On the importance of art as an end in itself

“I spent a great deal of my life being ignored.
I was always very happy that way.
Being ignored is a great privilege.” – Saul Leiter


A week ago I did something unthinkable: I actually bought something on Black Friday! I ordered the book “All about Saul Leiter”, as I’ve only recently discovered the work of this genius. I knew I was going to love the photos, but what I didn’t expect was to relate so deeply to this man’s thoughts.

He had a very particular view on art and life in general – I guess you could call him kind of a maverick – which probably explains why he didn’t receive more recognition for his work until very late in his life. What fascinates me the most though is that not only he didn’t seem to care about that at all, he actually thrived on it! He created an amazing body of work while being relatively ignored by most (at least compared to many other famous photographers of the same period). On this day and age where it seems that nobody does anything anymore unless it brings them some sort of reward (be it fame, money, credibility or whatever), there is something very special about people who create art as an end in itself, instead of a means to an end. True artists create because they have to, not because they’re supposed to.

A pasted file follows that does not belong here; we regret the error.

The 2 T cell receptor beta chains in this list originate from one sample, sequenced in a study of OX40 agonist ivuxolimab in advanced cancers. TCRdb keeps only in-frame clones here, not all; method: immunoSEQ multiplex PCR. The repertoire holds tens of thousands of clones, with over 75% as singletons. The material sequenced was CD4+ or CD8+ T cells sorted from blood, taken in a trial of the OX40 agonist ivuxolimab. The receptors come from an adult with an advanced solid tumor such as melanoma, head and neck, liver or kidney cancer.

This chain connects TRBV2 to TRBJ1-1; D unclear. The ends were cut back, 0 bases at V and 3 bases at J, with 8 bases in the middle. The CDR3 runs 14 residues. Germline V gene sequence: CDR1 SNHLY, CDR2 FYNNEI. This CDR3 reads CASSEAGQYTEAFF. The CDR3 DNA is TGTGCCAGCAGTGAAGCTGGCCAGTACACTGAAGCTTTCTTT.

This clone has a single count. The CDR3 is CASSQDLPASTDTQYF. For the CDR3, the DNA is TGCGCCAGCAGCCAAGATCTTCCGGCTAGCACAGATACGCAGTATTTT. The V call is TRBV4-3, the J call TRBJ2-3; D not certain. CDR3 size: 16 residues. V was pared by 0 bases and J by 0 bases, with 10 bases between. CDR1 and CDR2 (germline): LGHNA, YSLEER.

Timothy Michael recently published a blog post that addresses this same topic and that I highly recommend reading. And, of course, if you have the chance do get the Saul Leiter book because it’s worth every penny.

Analog memories from a summer well spent

A couple of days ago I received back from the lab my first roll of expired Fuji Sensia 100, which coincidentally was also the first roll I shot on the Minolta Hi-matic AF2.

Several lessons were learned from this set of photos:

  • the Minolta has serious trouble focusing up close;
  • I can’t keep a straight horizon for shit (had to fix a few in post);
  • no matter how much you fuck it up, film photos always look cool, sometimes even cooler than if you did everything perfect!

As a side note, finding a lab is Lisbon that would develop slide film in E6 process proved to be quite a challenge. I could only find one and it was quite expensive, so if any other Lisboners out there know labs that still develop slide film, please let me know!